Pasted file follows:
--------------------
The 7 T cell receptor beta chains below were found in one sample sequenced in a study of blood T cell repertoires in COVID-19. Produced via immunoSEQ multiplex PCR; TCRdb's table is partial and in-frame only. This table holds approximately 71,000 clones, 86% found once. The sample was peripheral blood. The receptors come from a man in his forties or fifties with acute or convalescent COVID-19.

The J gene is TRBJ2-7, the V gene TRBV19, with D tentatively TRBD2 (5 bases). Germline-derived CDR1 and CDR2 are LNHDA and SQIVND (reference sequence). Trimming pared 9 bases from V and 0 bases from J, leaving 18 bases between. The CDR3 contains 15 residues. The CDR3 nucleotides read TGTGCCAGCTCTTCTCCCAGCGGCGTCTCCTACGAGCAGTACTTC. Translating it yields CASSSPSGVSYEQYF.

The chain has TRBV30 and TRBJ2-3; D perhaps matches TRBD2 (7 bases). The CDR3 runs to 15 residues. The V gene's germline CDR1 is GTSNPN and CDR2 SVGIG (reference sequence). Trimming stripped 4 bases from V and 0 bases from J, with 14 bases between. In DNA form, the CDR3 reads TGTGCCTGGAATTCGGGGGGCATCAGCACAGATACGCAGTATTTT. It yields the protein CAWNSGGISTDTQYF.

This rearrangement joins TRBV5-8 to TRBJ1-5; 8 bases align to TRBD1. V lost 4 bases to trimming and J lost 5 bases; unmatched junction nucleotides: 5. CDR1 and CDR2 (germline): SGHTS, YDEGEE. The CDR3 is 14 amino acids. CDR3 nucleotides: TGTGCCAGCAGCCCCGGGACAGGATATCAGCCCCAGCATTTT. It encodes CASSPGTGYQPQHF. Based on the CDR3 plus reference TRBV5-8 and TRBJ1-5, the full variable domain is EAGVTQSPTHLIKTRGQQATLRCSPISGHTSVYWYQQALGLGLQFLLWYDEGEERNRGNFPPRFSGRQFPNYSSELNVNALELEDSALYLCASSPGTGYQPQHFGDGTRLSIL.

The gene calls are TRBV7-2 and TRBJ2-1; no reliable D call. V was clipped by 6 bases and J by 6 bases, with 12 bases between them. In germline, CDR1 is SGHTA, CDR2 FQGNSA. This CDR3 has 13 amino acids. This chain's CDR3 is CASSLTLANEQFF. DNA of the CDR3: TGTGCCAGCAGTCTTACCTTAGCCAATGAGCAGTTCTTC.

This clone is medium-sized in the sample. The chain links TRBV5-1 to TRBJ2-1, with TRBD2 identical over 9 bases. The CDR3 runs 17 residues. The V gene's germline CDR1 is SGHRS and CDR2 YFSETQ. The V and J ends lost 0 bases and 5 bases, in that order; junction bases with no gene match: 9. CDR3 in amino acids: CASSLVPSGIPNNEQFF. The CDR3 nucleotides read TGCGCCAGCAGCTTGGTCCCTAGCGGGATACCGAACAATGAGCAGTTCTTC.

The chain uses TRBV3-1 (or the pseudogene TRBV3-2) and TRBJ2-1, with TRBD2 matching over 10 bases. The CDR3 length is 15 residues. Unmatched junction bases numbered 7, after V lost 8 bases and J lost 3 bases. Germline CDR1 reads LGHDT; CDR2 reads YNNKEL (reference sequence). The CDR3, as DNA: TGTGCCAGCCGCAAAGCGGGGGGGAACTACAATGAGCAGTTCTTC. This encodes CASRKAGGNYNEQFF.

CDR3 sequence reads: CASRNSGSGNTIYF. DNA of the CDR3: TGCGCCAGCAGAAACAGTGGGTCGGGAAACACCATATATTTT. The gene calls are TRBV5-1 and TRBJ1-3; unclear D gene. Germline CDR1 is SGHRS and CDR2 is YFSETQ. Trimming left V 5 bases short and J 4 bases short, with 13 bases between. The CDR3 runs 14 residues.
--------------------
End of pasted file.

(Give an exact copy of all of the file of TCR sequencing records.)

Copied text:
The 7 T cell receptor beta chains below were found in one sample sequenced in a study of blood T cell repertoires in COVID-19. Produced via immunoSEQ multiplex PCR; TCRdb's table is partial and in-frame only. This table holds approximately 71,000 clones, 86% found once. The sample was peripheral blood. The receptors come from a man in his forties or fifties with acute or convalescent COVID-19.

The J gene is TRBJ2-7, the V gene TRBV19, with D tentatively TRBD2 (5 bases). Germline-derived CDR1 and CDR2 are LNHDA and SQIVND (reference sequence). Trimming pared 9 bases from V and 0 bases from J, leaving 18 bases between. The CDR3 contains 15 residues. The CDR3 nucleotides read TGTGCCAGCTCTTCTCCCAGCGGCGTCTCCTACGAGCAGTACTTC. Translating it yields CASSSPSGVSYEQYF.

The chain has TRBV30 and TRBJ2-3; D perhaps matches TRBD2 (7 bases). The CDR3 runs to 15 residues. The V gene's germline CDR1 is GTSNPN and CDR2 SVGIG (reference sequence). Trimming stripped 4 bases from V and 0 bases from J, with 14 bases between. In DNA form, the CDR3 reads TGTGCCTGGAATTCGGGGGGCATCAGCACAGATACGCAGTATTTT. It yields the protein CAWNSGGISTDTQYF.

This rearrangement joins TRBV5-8 to TRBJ1-5; 8 bases align to TRBD1. V lost 4 bases to trimming and J lost 5 bases; unmatched junction nucleotides: 5. CDR1 and CDR2 (germline): SGHTS, YDEGEE. The CDR3 is 14 amino acids. CDR3 nucleotides: TGTGCCAGCAGCCCCGGGACAGGATATCAGCCCCAGCATTTT. It encodes CASSPGTGYQPQHF. Based on the CDR3 plus reference TRBV5-8 and TRBJ1-5, the full variable domain is EAGVTQSPTHLIKTRGQQATLRCSPISGHTSVYWYQQALGLGLQFLLWYDEGEERNRGNFPPRFSGRQFPNYSSELNVNALELEDSALYLCASSPGTGYQPQHFGDGTRLSIL.

The gene calls are TRBV7-2 and TRBJ2-1; no reliable D call. V was clipped by 6 bases and J by 6 bases, with 12 bases between them. In germline, CDR1 is SGHTA, CDR2 FQGNSA. This CDR3 has 13 amino acids. This chain's CDR3 is CASSLTLANEQFF. DNA of the CDR3: TGTGCCAGCAGTCTTACCTTAGCCAATGAGCAGTTCTTC.

This clone is medium-sized in the sample. The chain links TRBV5-1 to TRBJ2-1, with TRBD2 identical over 9 bases. The CDR3 runs 17 residues. The V gene's germline CDR1 is SGHRS and CDR2 YFSETQ. The V and J ends lost 0 bases and 5 bases, in that order; junction bases with no gene match: 9. CDR3 in amino acids: CASSLVPSGIPNNEQFF. The CDR3 nucleotides read TGCGCCAGCAGCTTGGTCCCTAGCGGGATACCGAACAATGAGCAGTTCTTC.

The chain uses TRBV3-1 (or the pseudogene TRBV3-2) and TRBJ2-1, with TRBD2 matching over 10 bases. The CDR3 length is 15 residues. Unmatched junction bases numbered 7, after V lost 8 bases and J lost 3 bases. Germline CDR1 reads LGHDT; CDR2 reads YNNKEL (reference sequence). The CDR3, as DNA: TGTGCCAGCCGCAAAGCGGGGGGGAACTACAATGAGCAGTTCTTC. This encodes CASRKAGGNYNEQFF.

CDR3 sequence reads: CASRNSGSGNTIYF. DNA of the CDR3: TGCGCCAGCAGAAACAGTGGGTCGGGAAACACCATATATTTT. The gene calls are TRBV5-1 and TRBJ1-3; unclear D gene. Germline CDR1 is SGHRS and CDR2 is YFSETQ. Trimming left V 5 bases short and J 4 bases short, with 13 bases between. The CDR3 runs 14 residues.